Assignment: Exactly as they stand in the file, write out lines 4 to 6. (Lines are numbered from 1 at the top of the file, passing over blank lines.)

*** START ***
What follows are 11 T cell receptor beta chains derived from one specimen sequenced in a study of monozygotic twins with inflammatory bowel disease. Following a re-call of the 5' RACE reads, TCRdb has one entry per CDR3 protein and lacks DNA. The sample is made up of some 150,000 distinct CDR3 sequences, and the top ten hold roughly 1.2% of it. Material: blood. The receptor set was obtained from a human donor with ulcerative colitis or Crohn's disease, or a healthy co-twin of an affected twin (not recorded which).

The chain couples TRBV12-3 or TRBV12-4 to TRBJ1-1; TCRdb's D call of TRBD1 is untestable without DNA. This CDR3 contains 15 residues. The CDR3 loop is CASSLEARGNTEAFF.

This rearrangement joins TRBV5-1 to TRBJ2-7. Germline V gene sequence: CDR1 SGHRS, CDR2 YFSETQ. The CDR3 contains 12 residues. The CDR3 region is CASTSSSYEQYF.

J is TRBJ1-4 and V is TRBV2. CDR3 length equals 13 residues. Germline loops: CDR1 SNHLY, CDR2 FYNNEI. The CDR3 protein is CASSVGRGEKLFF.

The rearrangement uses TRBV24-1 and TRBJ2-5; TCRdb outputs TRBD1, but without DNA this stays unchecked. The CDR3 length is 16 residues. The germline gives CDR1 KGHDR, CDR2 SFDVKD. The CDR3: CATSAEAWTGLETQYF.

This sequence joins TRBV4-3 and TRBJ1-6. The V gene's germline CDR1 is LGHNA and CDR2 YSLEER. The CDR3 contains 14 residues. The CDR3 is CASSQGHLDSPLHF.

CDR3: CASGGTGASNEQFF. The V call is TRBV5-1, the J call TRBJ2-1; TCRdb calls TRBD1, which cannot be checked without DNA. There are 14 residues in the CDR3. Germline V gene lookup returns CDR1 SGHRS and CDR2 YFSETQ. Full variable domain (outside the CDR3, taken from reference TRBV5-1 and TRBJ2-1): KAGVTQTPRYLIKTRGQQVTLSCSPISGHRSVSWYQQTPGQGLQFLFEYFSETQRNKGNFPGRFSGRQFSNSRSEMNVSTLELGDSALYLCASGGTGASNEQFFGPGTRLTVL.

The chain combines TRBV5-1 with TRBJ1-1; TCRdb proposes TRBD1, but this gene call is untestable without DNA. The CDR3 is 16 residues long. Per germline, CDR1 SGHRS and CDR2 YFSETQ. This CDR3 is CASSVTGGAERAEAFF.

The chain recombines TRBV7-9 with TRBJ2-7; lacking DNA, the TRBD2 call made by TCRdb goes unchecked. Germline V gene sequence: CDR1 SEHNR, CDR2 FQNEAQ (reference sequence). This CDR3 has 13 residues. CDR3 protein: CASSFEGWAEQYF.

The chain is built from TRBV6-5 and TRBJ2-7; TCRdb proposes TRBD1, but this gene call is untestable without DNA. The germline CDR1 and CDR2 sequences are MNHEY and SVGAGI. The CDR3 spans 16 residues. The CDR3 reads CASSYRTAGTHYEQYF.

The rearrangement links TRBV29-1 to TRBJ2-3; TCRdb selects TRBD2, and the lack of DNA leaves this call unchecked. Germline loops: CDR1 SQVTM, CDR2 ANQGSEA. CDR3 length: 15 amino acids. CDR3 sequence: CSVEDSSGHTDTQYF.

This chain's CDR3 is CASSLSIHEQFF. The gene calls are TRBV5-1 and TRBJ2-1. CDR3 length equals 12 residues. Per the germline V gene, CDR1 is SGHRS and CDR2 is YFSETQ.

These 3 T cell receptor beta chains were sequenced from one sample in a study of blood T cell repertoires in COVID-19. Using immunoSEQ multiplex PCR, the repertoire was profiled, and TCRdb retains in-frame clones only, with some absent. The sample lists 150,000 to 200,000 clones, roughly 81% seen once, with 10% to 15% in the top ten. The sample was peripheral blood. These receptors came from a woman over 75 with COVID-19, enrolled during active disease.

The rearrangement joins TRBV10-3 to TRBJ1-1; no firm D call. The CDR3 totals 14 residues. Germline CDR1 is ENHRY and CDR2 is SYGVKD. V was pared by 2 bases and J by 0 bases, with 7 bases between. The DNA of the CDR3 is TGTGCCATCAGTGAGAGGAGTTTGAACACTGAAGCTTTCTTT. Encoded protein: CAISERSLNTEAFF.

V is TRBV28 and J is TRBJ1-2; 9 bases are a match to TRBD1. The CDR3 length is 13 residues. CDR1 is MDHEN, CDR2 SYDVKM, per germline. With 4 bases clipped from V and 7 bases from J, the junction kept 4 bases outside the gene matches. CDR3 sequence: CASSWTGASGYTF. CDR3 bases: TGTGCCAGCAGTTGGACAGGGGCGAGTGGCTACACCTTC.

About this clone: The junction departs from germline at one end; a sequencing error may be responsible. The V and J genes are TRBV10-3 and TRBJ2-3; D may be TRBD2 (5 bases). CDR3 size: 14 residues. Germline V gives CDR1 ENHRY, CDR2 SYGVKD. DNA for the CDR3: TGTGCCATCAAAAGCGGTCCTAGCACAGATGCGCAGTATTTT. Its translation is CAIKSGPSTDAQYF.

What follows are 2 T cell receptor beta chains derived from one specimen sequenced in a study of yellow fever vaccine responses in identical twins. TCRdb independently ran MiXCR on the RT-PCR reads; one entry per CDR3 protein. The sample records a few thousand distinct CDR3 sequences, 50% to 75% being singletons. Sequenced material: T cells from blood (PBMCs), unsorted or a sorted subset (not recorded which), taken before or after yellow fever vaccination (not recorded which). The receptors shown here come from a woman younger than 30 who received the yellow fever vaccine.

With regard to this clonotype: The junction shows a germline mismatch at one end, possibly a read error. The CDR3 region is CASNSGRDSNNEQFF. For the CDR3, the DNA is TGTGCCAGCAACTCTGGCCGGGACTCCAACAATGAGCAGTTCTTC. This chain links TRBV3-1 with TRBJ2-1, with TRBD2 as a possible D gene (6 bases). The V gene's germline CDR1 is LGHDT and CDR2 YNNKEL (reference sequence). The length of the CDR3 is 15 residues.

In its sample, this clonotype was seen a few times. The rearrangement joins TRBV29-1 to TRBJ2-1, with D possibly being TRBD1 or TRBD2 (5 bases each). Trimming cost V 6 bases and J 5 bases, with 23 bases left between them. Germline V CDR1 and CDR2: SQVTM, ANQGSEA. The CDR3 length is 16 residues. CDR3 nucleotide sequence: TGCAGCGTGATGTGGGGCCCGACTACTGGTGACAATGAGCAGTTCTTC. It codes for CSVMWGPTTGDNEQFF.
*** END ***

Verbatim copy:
J is TRBJ1-4 and V is TRBV2. CDR3 length equals 13 residues. Germline loops: CDR1 SNHLY, CDR2 FYNNEI. The CDR3 protein is CASSVGRGEKLFF.

The rearrangement uses TRBV24-1 and TRBJ2-5; TCRdb outputs TRBD1, but without DNA this stays unchecked. The CDR3 length is 16 residues. The germline gives CDR1 KGHDR, CDR2 SFDVKD. The CDR3: CATSAEAWTGLETQYF.

This sequence joins TRBV4-3 and TRBJ1-6. The V gene's germline CDR1 is LGHNA and CDR2 YSLEER. The CDR3 contains 14 residues. The CDR3 is CASSQGHLDSPLHF.